mBack review: Hard drive cleverly hides behind your iMac

At a Glance
  • Generic Company Place Holder mBack

    Macworld Rating

    For owners of iMacs and Apple displays, the mBack hard drive is perfectly suited for use for Time Machine backups.

The mBack by mLogic is an external hard drive that stays out of sight while providing the peace of mind that comes with a safely backed-up Mac. If you own a 2009 to current iMac or Apple display, you can the attach the mBack to the two-inch hole cut into the back of the stand.

A notch at the bottom of the mBack allows you to run the iMac or display’s power cable through the same hole, and a short USB 3.0 cable included in the box reaches from the drive to one of the USB ports on the rear of the iMac or display.

The mBack’s design is undeniably clever, but the installation process is just cumbersome enough that it makes more sense to think of this drive as a permanently-attached backup device rather than a portable hard drive.

The white and aluminum mBack comes in three capacities, all using 5400 rpm hard drives: a 500GB model costs $99, the 1TB version that we tested costs $149, and a 2TB mBack costs $259.

In this era of solid-state drives, the speed of the mBack is downright pokey. While we’ve seen USB 3.0 drives with flash storage deliver read and write speeds in the 450 MBps range, the mBack’s results were about one-third of that, never topping 117 MBps in our tests. That said, the mBack’s speeds are more than sufficient fo ra drive being used primarily as a backup device.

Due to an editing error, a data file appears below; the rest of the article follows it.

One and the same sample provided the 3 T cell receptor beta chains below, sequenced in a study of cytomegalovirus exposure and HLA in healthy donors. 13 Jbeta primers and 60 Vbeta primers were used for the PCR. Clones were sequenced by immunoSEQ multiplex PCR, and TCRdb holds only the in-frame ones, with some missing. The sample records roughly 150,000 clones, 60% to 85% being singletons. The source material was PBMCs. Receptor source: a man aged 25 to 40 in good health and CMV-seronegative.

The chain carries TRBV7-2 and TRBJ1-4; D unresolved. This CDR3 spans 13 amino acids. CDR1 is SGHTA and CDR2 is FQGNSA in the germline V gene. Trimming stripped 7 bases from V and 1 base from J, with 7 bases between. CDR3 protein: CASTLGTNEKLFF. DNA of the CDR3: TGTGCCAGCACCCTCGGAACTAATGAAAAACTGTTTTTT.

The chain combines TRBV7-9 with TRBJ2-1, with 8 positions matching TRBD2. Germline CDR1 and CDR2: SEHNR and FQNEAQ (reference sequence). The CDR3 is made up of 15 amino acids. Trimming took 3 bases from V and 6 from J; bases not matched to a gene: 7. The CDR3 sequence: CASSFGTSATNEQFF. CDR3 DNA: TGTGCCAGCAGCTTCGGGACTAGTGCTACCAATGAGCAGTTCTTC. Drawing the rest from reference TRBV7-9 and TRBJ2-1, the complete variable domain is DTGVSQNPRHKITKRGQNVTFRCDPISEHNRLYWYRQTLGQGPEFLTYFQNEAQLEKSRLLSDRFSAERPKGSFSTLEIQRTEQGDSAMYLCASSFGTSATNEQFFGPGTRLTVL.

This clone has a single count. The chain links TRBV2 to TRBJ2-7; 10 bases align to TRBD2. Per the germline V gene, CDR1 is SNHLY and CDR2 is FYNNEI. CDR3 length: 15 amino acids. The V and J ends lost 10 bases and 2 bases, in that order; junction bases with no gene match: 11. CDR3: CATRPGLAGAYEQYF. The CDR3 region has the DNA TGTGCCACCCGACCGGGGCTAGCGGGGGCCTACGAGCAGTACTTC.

Bottom line

For owners of iMacs and Apple displays, the mBack hard drive is perfectly suited for use for Time Machine backups. The mBack isn’t exactly portable, nor is it speedy, but its large capacity and clever out-of-sight design make for an attractive drive for backups.

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At a Glance
  • Macworld Rating

    For owners of iMacs and Apple displays, the mBack hard drive is perfectly suited for use for Time Machine backups.

    Pros

    • Clever use of hole in back of iMac and Apple displays
    • Bus-powered

    Cons

    • 5400-rpm drives deliver sluggish data transfer speeds
    • Not easily removable
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